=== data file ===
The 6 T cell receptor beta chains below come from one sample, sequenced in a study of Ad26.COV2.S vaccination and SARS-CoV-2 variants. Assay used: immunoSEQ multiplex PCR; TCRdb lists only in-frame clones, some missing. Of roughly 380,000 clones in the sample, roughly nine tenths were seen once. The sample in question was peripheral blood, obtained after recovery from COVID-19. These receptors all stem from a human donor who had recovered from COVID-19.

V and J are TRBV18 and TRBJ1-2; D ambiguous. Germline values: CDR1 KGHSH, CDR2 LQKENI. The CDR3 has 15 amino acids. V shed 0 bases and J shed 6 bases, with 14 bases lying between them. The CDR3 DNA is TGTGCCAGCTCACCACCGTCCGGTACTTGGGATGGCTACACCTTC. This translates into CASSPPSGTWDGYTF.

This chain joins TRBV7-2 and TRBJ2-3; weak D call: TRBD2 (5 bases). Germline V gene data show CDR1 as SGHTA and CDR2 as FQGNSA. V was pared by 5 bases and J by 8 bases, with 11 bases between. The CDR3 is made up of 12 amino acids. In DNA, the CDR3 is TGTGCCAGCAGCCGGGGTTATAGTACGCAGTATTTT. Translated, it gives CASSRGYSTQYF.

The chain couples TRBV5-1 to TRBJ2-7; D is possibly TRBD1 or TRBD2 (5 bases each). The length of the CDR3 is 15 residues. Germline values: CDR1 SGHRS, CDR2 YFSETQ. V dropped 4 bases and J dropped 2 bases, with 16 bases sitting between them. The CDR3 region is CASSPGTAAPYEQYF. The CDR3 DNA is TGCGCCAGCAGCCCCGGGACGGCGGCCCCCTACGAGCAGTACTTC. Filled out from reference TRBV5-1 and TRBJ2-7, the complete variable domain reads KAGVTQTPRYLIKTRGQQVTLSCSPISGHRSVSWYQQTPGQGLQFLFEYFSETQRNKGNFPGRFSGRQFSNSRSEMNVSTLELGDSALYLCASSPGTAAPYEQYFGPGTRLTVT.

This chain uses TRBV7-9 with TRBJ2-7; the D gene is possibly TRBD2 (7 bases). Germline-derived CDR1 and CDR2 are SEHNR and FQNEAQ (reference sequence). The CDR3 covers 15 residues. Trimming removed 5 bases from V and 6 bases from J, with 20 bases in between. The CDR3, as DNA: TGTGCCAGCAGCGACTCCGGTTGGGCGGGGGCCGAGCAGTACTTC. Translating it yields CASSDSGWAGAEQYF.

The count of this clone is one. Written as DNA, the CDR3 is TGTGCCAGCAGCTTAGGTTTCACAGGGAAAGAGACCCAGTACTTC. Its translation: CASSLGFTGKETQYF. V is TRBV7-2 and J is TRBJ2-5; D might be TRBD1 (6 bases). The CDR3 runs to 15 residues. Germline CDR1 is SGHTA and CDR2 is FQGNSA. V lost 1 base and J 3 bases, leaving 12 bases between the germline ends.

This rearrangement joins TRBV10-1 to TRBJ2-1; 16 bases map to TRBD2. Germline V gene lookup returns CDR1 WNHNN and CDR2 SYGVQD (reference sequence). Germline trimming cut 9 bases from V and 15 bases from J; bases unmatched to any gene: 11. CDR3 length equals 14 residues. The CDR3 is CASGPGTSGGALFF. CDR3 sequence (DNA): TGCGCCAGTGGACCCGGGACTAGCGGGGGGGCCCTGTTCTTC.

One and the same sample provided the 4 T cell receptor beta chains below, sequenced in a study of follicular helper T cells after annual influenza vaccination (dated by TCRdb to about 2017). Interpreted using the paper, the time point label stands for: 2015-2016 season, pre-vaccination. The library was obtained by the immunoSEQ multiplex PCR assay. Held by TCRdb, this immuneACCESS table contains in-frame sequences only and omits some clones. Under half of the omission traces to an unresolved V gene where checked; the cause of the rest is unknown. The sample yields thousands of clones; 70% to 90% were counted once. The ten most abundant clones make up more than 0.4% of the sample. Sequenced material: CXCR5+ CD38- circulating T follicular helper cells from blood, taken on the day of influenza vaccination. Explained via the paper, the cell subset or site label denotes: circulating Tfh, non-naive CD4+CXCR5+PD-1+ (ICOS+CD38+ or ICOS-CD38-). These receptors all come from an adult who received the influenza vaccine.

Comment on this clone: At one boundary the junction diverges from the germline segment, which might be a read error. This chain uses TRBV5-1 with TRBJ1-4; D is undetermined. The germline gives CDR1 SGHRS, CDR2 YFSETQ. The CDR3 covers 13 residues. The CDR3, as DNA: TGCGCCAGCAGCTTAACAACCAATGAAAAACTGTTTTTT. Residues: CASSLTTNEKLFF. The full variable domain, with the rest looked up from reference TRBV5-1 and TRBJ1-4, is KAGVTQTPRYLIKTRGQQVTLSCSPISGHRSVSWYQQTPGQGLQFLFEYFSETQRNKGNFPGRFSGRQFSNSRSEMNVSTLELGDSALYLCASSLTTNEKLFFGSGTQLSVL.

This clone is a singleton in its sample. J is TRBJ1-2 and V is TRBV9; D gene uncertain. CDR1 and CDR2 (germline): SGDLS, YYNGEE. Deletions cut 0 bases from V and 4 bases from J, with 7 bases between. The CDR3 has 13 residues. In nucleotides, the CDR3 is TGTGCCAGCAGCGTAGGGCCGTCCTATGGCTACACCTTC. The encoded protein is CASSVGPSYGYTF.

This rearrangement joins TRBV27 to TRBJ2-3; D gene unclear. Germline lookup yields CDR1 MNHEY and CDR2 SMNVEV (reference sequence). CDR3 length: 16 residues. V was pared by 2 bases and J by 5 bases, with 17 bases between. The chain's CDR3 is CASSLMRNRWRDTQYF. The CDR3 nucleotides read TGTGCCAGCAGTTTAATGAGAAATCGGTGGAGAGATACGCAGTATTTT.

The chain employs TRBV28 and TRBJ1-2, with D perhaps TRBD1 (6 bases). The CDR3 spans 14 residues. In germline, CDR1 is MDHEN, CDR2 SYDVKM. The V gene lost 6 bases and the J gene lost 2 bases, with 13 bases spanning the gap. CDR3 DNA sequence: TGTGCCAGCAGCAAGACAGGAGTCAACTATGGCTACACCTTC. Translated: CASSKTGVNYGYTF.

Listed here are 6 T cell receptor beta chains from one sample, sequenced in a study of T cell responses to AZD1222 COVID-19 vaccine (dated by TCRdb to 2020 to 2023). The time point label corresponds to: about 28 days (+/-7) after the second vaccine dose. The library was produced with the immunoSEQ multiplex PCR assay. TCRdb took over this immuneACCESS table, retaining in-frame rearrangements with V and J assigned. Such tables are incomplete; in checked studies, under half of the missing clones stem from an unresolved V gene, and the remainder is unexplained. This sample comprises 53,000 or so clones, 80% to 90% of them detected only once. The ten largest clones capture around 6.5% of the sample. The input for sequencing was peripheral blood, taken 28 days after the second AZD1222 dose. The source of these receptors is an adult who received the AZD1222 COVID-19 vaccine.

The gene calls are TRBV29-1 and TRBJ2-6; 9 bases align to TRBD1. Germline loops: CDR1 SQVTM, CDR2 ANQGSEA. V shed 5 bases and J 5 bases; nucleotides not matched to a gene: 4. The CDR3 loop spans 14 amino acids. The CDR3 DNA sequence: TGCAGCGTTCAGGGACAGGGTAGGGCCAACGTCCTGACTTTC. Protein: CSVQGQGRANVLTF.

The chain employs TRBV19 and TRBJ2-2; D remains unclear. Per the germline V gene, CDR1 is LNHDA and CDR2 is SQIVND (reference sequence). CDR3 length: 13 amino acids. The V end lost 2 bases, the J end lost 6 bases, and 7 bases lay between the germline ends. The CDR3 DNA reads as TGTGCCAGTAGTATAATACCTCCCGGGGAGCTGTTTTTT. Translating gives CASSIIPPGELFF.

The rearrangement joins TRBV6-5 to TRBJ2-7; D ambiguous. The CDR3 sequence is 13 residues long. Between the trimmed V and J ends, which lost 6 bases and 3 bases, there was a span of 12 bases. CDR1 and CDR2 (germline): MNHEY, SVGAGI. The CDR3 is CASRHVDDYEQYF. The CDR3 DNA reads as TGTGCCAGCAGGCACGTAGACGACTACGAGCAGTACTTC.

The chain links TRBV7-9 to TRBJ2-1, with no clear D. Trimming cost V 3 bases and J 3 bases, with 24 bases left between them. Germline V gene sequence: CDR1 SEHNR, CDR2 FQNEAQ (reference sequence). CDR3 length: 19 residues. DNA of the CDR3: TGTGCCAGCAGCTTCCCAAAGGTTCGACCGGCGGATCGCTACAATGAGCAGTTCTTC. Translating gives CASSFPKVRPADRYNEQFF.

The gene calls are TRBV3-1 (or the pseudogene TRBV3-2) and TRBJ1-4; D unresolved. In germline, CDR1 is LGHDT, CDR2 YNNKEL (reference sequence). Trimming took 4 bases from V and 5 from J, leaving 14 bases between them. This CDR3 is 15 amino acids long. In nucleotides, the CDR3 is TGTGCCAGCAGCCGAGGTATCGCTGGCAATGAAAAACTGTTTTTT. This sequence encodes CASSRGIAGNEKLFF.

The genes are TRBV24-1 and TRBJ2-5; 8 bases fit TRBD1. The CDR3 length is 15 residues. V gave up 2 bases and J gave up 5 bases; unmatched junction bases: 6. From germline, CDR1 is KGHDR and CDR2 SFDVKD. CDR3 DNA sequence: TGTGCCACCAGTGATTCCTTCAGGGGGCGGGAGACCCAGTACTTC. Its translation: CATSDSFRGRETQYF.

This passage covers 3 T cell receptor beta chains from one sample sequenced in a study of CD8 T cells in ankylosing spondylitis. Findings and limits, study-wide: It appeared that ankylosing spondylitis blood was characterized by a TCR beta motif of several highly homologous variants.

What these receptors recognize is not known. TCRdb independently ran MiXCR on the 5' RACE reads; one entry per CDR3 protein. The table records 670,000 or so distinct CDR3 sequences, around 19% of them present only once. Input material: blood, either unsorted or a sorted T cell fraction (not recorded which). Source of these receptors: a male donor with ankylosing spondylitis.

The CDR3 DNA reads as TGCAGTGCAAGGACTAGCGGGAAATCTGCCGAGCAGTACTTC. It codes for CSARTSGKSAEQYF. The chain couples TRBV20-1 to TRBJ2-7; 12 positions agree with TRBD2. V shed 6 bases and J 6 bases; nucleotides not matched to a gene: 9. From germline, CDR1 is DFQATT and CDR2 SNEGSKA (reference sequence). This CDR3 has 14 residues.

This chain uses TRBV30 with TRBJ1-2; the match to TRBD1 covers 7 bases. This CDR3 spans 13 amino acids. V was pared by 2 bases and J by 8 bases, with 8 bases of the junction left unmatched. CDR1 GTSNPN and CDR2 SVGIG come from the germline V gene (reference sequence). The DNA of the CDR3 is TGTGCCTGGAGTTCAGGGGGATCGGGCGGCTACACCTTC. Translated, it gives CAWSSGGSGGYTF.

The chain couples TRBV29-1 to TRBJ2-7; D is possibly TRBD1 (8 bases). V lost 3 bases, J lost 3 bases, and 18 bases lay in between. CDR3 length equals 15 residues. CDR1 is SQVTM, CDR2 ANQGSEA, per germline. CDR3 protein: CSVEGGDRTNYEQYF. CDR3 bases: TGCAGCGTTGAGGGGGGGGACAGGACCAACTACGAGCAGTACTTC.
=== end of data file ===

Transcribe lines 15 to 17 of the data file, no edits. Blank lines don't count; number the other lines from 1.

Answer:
The chain employs TRBV19 and TRBJ2-2; D remains unclear. Per the germline V gene, CDR1 is LNHDA and CDR2 is SQIVND (reference sequence). CDR3 length: 13 amino acids. The V end lost 2 bases, the J end lost 6 bases, and 7 bases lay between the germline ends. The CDR3 DNA reads as TGTGCCAGTAGTATAATACCTCCCGGGGAGCTGTTTTTT. Translating gives CASSIIPPGELFF.

The rearrangement joins TRBV6-5 to TRBJ2-7; D ambiguous. The CDR3 sequence is 13 residues long. Between the trimmed V and J ends, which lost 6 bases and 3 bases, there was a span of 12 bases. CDR1 and CDR2 (germline): MNHEY, SVGAGI. The CDR3 is CASRHVDDYEQYF. The CDR3 DNA reads as TGTGCCAGCAGGCACGTAGACGACTACGAGCAGTACTTC.

The chain links TRBV7-9 to TRBJ2-1, with no clear D. Trimming cost V 3 bases and J 3 bases, with 24 bases left between them. Germline V gene sequence: CDR1 SEHNR, CDR2 FQNEAQ (reference sequence). CDR3 length: 19 residues. DNA of the CDR3: TGTGCCAGCAGCTTCCCAAAGGTTCGACCGGCGGATCGCTACAATGAGCAGTTCTTC. Translating gives CASSFPKVRPADRYNEQFF.